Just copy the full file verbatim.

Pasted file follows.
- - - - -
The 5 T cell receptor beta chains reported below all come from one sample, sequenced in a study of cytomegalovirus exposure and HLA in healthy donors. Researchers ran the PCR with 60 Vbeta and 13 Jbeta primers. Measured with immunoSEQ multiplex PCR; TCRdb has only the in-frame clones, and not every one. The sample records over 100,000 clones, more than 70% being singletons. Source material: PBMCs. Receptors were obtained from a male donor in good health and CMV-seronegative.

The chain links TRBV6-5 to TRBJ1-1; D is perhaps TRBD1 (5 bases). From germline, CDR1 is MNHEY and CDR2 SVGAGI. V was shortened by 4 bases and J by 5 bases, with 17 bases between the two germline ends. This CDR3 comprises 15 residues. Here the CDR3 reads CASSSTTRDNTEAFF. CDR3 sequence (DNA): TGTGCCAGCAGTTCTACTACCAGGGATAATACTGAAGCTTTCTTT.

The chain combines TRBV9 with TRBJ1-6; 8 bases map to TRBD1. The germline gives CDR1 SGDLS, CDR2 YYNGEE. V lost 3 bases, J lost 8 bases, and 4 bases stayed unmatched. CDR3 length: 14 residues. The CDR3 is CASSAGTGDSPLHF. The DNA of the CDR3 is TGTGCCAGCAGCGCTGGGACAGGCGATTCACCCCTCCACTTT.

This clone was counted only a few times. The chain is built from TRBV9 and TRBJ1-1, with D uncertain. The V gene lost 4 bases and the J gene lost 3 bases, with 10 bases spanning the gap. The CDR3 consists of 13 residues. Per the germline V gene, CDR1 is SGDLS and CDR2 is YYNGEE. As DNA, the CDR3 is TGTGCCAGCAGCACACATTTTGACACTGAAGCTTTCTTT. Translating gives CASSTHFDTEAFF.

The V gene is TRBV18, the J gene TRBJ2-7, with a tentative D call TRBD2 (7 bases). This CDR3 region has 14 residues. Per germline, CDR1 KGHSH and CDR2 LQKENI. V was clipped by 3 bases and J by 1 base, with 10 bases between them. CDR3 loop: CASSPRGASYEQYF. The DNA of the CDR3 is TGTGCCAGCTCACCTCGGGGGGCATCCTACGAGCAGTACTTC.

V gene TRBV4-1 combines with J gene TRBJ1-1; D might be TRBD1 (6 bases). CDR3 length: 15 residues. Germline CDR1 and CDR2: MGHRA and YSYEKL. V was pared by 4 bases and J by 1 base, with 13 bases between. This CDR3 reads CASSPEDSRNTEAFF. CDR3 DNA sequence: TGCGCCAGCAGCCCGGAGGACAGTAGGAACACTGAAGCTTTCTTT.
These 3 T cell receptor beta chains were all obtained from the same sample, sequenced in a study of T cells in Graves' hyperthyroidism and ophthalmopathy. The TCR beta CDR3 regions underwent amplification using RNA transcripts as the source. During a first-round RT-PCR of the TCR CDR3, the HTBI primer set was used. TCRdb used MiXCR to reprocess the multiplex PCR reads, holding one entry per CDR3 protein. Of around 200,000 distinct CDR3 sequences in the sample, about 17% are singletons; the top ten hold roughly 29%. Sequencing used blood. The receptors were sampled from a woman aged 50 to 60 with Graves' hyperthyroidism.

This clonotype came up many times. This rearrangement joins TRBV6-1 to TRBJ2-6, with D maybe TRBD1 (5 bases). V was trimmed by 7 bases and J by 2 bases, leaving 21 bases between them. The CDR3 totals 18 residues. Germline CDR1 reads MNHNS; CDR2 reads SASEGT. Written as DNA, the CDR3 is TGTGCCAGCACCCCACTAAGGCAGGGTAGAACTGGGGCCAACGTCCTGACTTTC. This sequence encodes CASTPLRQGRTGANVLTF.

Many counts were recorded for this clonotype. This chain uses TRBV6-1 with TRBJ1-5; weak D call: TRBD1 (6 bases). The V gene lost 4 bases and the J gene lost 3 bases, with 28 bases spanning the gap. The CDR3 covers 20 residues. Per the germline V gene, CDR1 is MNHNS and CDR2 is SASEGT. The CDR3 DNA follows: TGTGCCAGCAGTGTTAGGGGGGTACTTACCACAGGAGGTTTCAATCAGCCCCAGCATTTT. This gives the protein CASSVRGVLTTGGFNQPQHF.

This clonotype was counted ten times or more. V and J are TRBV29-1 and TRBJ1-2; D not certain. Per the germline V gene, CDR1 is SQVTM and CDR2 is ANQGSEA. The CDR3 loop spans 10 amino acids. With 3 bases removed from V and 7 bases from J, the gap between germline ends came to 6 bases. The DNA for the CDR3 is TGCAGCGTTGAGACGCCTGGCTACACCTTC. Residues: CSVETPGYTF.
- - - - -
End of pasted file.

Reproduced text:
The 5 T cell receptor beta chains reported below all come from one sample, sequenced in a study of cytomegalovirus exposure and HLA in healthy donors. Researchers ran the PCR with 60 Vbeta and 13 Jbeta primers. Measured with immunoSEQ multiplex PCR; TCRdb has only the in-frame clones, and not every one. The sample records over 100,000 clones, more than 70% being singletons. Source material: PBMCs. Receptors were obtained from a male donor in good health and CMV-seronegative.

The chain links TRBV6-5 to TRBJ1-1; D is perhaps TRBD1 (5 bases). From germline, CDR1 is MNHEY and CDR2 SVGAGI. V was shortened by 4 bases and J by 5 bases, with 17 bases between the two germline ends. This CDR3 comprises 15 residues. Here the CDR3 reads CASSSTTRDNTEAFF. CDR3 sequence (DNA): TGTGCCAGCAGTTCTACTACCAGGGATAATACTGAAGCTTTCTTT.

The chain combines TRBV9 with TRBJ1-6; 8 bases map to TRBD1. The germline gives CDR1 SGDLS, CDR2 YYNGEE. V lost 3 bases, J lost 8 bases, and 4 bases stayed unmatched. CDR3 length: 14 residues. The CDR3 is CASSAGTGDSPLHF. The DNA of the CDR3 is TGTGCCAGCAGCGCTGGGACAGGCGATTCACCCCTCCACTTT.

This clone was counted only a few times. The chain is built from TRBV9 and TRBJ1-1, with D uncertain. The V gene lost 4 bases and the J gene lost 3 bases, with 10 bases spanning the gap. The CDR3 consists of 13 residues. Per the germline V gene, CDR1 is SGDLS and CDR2 is YYNGEE. As DNA, the CDR3 is TGTGCCAGCAGCACACATTTTGACACTGAAGCTTTCTTT. Translating gives CASSTHFDTEAFF.

The V gene is TRBV18, the J gene TRBJ2-7, with a tentative D call TRBD2 (7 bases). This CDR3 region has 14 residues. Per germline, CDR1 KGHSH and CDR2 LQKENI. V was clipped by 3 bases and J by 1 base, with 10 bases between them. CDR3 loop: CASSPRGASYEQYF. The DNA of the CDR3 is TGTGCCAGCTCACCTCGGGGGGCATCCTACGAGCAGTACTTC.

V gene TRBV4-1 combines with J gene TRBJ1-1; D might be TRBD1 (6 bases). CDR3 length: 15 residues. Germline CDR1 and CDR2: MGHRA and YSYEKL. V was pared by 4 bases and J by 1 base, with 13 bases between. This CDR3 reads CASSPEDSRNTEAFF. CDR3 DNA sequence: TGCGCCAGCAGCCCGGAGGACAGTAGGAACACTGAAGCTTTCTTT.
These 3 T cell receptor beta chains were all obtained from the same sample, sequenced in a study of T cells in Graves' hyperthyroidism and ophthalmopathy. The TCR beta CDR3 regions underwent amplification using RNA transcripts as the source. During a first-round RT-PCR of the TCR CDR3, the HTBI primer set was used. TCRdb used MiXCR to reprocess the multiplex PCR reads, holding one entry per CDR3 protein. Of around 200,000 distinct CDR3 sequences in the sample, about 17% are singletons; the top ten hold roughly 29%. Sequencing used blood. The receptors were sampled from a woman aged 50 to 60 with Graves' hyperthyroidism.

This clonotype came up many times. This rearrangement joins TRBV6-1 to TRBJ2-6, with D maybe TRBD1 (5 bases). V was trimmed by 7 bases and J by 2 bases, leaving 21 bases between them. The CDR3 totals 18 residues. Germline CDR1 reads MNHNS; CDR2 reads SASEGT. Written as DNA, the CDR3 is TGTGCCAGCACCCCACTAAGGCAGGGTAGAACTGGGGCCAACGTCCTGACTTTC. This sequence encodes CASTPLRQGRTGANVLTF.

Many counts were recorded for this clonotype. This chain uses TRBV6-1 with TRBJ1-5; weak D call: TRBD1 (6 bases). The V gene lost 4 bases and the J gene lost 3 bases, with 28 bases spanning the gap. The CDR3 covers 20 residues. Per the germline V gene, CDR1 is MNHNS and CDR2 is SASEGT. The CDR3 DNA follows: TGTGCCAGCAGTGTTAGGGGGGTACTTACCACAGGAGGTTTCAATCAGCCCCAGCATTTT. This gives the protein CASSVRGVLTTGGFNQPQHF.

This clonotype was counted ten times or more. V and J are TRBV29-1 and TRBJ1-2; D not certain. Per the germline V gene, CDR1 is SQVTM and CDR2 is ANQGSEA. The CDR3 loop spans 10 amino acids. With 3 bases removed from V and 7 bases from J, the gap between germline ends came to 6 bases. The DNA for the CDR3 is TGCAGCGTTGAGACGCCTGGCTACACCTTC. Residues: CSVETPGYTF.